Coronavirus: Cycle lanes on Peterborough’s dual carriageways and Town Bridge being considered

Work is underway to cost and assess the viability of a long list of possible “radical” upgrades to Peterborough and Cambridgeshire’s cycle infrastructure in response to the coronavirus pandemic.

A draft strategy document, not yet made public but obtained by the Local Democracy Reporting Service and drawn up by Cambridgeshire County Council and Peterborough City Council, includes a range of possible changes from the short to long term to encourage more cycling.

The document shows the councils are prepared to consider dramatic steps to shift the priority away from cars towards cyclists and pedestrians, with ideas on the table including reducing lanes on Peterborough’s dual carriageways, and widespread restrictions on through routes available to cars in Cambridge city centre.

None of the plans have yet been put forward as policy proposals by either council.

Cycling lanes in parts of Bourges Boulevard are being considered

The list of possible strategies shows the councils are considering reducing the road space available to cars by closing or partially closing some streets to make room for cyclists and pedestrians.

In the long term, council officers are looking at much larger interventions, including the potential to roll out more cycleways, expand on existing routes and convert roundabouts and junctions to give greater priority to cyclists and pedestrians.

A loan scheme for electric bikes, a cycle repair voucher scheme, widening cycle bridges over the River Cam, park and cycle schemes, and other ideas are also included on the list of those being costed and assessed for viability.

The plans include ideas for temporary and trial measures for closing roads to through traffic in Cambridge, including in Grange Road, Luard Road, Carlyle Road, Maids Causeway, Victoria Avenue and more, as well as expanding times and reducing further vehicular access on existing pedestrian zones.

The outgoing chairman of Cambridgeshire County Council’s highways and infrastructure committee, Cllr Mathew Shuter, confirmed the council is working on the list of “ambitious plans”, but he said they are in the “infant stage” and yet to be finalised and may change prior to publication for public scrutiny.

Although he said the list of draft proposals are a “starter for 10,” he said. “it shows our ambition, and it shows we really want to take this opportunity. It’s a once in a lifetime opportunity to push for some of these really radical ideas.”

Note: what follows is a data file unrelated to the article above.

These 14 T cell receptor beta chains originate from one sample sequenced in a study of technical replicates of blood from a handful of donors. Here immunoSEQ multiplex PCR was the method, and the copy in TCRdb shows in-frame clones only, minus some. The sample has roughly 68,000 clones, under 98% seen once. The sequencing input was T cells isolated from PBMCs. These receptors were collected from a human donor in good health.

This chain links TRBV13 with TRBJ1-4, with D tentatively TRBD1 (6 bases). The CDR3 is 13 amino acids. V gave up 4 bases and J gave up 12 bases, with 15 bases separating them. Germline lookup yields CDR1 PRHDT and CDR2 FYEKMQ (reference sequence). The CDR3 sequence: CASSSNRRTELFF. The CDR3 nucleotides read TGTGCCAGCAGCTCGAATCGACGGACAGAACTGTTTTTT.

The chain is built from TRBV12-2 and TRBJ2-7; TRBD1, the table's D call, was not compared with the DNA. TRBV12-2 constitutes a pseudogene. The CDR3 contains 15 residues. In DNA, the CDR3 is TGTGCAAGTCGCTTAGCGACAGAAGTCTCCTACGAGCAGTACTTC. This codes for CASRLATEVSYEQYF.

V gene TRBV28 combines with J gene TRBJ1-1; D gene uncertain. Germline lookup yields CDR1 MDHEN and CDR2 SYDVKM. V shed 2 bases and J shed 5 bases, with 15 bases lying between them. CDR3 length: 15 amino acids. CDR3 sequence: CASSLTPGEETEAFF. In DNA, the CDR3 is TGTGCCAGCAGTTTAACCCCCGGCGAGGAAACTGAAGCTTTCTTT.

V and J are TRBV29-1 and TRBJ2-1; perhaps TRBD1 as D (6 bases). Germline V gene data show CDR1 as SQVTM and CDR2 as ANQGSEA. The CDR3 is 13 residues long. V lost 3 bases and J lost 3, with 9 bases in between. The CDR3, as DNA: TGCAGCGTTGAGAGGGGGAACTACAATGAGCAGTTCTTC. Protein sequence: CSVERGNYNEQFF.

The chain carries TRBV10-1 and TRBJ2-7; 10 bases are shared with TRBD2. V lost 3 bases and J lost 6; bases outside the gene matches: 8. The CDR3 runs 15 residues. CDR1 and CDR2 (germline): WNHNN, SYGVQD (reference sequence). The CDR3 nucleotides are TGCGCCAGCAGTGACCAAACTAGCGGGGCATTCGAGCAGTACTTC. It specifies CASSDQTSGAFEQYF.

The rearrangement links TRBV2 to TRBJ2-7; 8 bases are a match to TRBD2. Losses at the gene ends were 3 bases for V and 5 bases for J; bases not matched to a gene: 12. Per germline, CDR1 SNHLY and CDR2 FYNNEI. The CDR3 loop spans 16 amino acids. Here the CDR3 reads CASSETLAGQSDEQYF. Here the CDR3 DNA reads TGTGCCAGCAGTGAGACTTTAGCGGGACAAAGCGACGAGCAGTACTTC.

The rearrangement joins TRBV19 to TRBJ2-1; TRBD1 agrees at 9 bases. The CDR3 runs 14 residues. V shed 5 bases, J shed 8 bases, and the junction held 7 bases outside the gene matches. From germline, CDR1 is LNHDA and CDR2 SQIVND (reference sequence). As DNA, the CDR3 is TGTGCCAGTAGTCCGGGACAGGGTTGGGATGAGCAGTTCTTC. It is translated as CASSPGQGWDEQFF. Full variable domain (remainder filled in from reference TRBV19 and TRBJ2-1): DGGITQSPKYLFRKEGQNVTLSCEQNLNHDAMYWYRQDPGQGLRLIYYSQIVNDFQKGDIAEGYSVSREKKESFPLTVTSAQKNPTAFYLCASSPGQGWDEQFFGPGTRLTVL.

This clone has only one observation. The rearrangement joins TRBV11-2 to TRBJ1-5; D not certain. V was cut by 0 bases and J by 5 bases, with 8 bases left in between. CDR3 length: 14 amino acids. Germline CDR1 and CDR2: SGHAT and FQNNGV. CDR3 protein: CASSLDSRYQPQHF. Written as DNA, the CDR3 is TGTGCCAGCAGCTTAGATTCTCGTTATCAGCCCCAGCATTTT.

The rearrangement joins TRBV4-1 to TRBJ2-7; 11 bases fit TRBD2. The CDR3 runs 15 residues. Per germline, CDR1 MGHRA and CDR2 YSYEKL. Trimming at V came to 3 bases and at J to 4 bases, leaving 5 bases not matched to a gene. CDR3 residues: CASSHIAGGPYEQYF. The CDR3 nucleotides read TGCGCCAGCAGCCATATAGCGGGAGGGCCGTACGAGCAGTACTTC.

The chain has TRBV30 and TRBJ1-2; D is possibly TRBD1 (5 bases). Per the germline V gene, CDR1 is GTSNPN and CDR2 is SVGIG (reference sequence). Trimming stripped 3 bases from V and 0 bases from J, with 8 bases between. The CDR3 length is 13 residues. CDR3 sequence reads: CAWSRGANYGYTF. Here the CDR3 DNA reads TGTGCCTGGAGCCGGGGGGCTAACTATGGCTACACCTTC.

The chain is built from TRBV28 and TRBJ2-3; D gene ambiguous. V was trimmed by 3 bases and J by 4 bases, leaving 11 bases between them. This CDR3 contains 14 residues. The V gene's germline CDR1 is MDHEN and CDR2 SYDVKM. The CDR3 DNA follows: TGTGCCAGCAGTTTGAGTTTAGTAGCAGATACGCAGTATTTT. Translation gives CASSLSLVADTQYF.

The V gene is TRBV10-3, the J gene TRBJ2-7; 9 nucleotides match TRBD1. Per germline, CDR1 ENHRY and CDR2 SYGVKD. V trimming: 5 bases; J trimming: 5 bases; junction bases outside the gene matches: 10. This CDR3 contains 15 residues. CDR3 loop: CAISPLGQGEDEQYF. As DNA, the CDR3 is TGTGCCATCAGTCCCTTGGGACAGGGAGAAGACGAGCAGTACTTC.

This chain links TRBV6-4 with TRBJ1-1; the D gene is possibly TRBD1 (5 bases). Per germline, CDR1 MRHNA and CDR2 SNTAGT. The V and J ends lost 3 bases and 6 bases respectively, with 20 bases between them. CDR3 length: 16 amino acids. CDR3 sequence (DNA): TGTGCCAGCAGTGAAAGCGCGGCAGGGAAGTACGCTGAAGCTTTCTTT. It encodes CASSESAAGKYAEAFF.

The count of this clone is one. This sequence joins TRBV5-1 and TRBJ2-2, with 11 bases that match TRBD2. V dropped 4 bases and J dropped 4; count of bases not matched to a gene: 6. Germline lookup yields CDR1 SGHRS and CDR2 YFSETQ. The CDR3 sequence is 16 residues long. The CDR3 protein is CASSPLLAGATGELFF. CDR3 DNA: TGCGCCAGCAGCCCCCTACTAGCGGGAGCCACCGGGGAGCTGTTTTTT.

The cabinet member for strategic planning and commercial strategy and investments at Peterborough City Council, Cllr Peter Hiller said: “This paper is the very early stages where we are just seeing what could be feasible. It’s the very early stages of something that we have got to do fairly quickly, but obviously very sensibly, and we put everything on the table – out of the box thinking – what’s feasible, what’s not feasible, if it’s feasible how much will it cost?”

And he stressed: “We would be very careful that any scheme that is suggested and seriously considered won’t be to the detriment of the connectivity of our city, from a commuting point of view, from a visitor’s point of view, or from an economic point of view.”

Both said the final proposals to emerge from the work may look very different to the current list of options being drawn up.

The document makes no mention of when or if any of the measures could be implemented, but many schemes have a “very short” delivery timescale.

Cllr Shuter said the first phase is looking at “something we can do really quickly, to respond to the crisis and to respond to social distancing. We are looking at pinch points, areas where people are queuing on the pavement, areas where it might be possible to have, as the mayor has referred to them, pop-up cycleways.

“But we are doing a complete review of everything really, and the three stage outline is how deliverable each stage is and the sort of costings that might be involved. Some things can be done relatively cheaply and quickly. Some things are quite extensive, and some things overlap with some of the plans we already have for cycleways coming in and out of Cambridge.”